Northern Ireland

Law Society seeks clarification from PSNI over lawyer spy revelations

Spy report presented to Policing Board raises concerns

A report into the PSNI surveillance of journalists and lawyers has identified up to 18 incidents involving members of the press and legal professio (Clive Gee/PA Archive/PA Images)
The Law Society has sought clarification from the PSNI over revelations that lawyers have been spied on (Clive Gee/PA Archive/PA Images)

The Law Society has written to Chief Constable Jon Boutcher after it emerged that the PSNI spied on members of the legal profession and journalists.

Details emerged after a report into PSNI surveillance of media members identified up to 18 incidents, it has emerged.

It is understood the document confirms there are fewer than 10 incidents relating to journalists and the same again for lawyers - meaning there could potentially be up to nine incidents involving members of each profession.

The report, which was presented to members of the Policing Board last week and will not be made public, has since been criticised.

The Regulation of Investigatory Powers Act (RIPA) gives numerous government departments and bodies the power to carry out surveillance and intercept communications of private citizens. Picture by Cliff Donaldson
Concerns have been raised over PSNI surveillance of journalists and lawyers

As concerns grow over the spy scandal, the Policing Board’s human rights adviser has been given access to PSNI material linked to last week’s report.

The paper was requested by the Policing Board last year after it emerged that two journalists – Barry McCaffrey, a former Irish News reporter, and Trevor Birney – had been placed under surveillance.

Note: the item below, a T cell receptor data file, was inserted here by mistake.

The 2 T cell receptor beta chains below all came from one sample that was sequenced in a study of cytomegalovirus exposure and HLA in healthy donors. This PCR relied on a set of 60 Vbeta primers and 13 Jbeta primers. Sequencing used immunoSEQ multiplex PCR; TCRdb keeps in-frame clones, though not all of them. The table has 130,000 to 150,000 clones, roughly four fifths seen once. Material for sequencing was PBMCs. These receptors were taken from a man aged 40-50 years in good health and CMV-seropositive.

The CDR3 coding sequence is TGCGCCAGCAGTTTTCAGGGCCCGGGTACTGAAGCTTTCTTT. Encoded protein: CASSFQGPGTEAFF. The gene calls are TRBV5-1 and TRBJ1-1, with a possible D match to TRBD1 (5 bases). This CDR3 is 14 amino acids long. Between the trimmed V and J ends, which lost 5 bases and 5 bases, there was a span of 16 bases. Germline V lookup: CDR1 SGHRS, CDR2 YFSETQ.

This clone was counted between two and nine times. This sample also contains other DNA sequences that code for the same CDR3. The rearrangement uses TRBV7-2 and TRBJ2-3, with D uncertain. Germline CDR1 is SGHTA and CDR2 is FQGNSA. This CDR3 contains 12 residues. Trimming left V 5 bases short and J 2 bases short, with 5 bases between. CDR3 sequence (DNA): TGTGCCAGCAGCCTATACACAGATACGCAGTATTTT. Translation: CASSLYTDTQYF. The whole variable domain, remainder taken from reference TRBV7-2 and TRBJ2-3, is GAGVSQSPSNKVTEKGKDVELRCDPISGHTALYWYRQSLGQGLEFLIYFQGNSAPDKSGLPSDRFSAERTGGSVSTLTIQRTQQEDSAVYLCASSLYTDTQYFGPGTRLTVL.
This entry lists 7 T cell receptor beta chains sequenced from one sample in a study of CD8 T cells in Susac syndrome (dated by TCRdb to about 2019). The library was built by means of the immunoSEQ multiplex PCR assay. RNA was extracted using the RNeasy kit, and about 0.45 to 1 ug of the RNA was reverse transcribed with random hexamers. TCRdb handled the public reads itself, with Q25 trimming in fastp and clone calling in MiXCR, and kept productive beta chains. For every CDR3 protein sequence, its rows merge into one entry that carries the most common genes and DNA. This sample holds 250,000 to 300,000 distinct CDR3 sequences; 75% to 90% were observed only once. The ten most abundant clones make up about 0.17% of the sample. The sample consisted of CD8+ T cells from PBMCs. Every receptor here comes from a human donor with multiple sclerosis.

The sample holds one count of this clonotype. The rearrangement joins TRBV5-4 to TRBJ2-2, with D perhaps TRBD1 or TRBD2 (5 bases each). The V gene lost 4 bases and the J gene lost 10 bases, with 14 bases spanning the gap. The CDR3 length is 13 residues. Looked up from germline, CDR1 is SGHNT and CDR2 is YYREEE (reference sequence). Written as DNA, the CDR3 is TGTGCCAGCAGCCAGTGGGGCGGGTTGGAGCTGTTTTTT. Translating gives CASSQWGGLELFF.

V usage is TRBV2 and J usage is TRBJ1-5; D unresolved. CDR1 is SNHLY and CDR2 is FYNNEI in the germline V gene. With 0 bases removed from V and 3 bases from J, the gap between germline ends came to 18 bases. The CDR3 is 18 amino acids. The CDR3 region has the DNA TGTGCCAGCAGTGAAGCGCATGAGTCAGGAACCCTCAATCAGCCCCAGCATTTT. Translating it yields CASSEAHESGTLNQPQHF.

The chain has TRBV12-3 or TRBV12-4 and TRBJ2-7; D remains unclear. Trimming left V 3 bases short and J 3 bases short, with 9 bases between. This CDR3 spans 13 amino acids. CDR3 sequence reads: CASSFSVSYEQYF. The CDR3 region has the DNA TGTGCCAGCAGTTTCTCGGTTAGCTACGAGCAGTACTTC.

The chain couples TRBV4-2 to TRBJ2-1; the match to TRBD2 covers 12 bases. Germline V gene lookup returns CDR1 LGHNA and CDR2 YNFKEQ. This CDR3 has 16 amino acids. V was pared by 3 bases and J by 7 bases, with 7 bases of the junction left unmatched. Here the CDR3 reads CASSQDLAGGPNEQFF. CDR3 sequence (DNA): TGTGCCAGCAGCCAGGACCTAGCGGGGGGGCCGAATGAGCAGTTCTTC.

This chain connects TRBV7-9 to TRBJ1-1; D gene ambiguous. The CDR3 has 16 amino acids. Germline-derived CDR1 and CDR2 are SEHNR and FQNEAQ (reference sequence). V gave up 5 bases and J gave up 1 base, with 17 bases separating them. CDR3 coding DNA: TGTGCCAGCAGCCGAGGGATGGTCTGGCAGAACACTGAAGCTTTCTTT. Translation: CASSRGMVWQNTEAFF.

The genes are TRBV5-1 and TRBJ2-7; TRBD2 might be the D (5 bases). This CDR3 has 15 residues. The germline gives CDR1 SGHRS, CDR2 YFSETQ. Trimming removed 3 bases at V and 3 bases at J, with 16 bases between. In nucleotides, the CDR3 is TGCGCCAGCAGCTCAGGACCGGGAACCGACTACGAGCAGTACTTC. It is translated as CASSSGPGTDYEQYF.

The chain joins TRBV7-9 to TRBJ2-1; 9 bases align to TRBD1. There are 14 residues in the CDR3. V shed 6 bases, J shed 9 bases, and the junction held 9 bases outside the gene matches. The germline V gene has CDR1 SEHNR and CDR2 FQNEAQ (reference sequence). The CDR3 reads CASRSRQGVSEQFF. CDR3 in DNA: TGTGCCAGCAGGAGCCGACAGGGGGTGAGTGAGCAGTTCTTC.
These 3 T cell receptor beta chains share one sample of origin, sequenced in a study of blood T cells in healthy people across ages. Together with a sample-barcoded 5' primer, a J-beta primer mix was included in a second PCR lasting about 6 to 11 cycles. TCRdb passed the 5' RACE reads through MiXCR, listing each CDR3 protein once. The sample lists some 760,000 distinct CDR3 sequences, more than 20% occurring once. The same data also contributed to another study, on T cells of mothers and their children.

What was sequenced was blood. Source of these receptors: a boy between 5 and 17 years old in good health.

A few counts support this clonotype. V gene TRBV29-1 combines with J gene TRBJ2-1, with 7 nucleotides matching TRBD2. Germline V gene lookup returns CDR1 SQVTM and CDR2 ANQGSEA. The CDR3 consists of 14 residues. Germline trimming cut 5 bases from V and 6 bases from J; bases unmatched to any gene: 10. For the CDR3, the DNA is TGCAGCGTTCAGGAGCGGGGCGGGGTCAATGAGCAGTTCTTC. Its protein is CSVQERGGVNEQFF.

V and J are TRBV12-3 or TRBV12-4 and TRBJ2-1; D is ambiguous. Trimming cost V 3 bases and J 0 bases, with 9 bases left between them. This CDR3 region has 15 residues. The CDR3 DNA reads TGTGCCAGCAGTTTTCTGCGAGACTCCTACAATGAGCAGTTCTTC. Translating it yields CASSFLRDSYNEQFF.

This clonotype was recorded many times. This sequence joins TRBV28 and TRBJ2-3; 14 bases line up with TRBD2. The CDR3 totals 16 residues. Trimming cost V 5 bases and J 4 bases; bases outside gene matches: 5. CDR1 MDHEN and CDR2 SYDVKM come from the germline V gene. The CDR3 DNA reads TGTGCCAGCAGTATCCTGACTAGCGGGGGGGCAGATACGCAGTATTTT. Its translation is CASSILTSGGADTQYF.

Their case is being considered by the powerful Independent Powers Tribunal (IPT) in London.

The IPT examines complaints from people who believe they have been the victim of unlawful interference by public authorities, using covert techniques, including the PSNI.

A spokesman for the Law Society said it has now sought clarification from the PSNI.

The Law Society of Northern Ireland - which is the representative body of the solicitor profession - has written to the Chief Constable seeking urgent clarification of recent reports suggesting that the PSNI has conducted covert surveillance against members of the legal profession in Northern Ireland.”

A spokeswoman for the PSNI said: “The Chief Constable is required to co-operate with the Investigatory Powers Commissioner’s Office (IPCO) who independently authorises and oversee the use of investigatory powers in the United Kingdom ensuring they are used in accordance with the law and in the public interest.

“The Chief Constable will continue to work closely with the Northern Ireland Policing Board and their Human Rights Legal Advisor to assist the Board in assessing any relevant findings of IPCO and any determinations by the related Investigatory Powers Tribunal.”

Meanwhile, it has emerged that the IPT has told a Belfast-based lawyer who made a complaint it cannot provide the results of an investigation on ‘national security’ grounds despite saying it is in the “interests of justice” to do so.

The legal professional, who deals with Troubles and other sensitive cases, complained to the IPT after receiving information they were under PSNI and MI5 surveillance.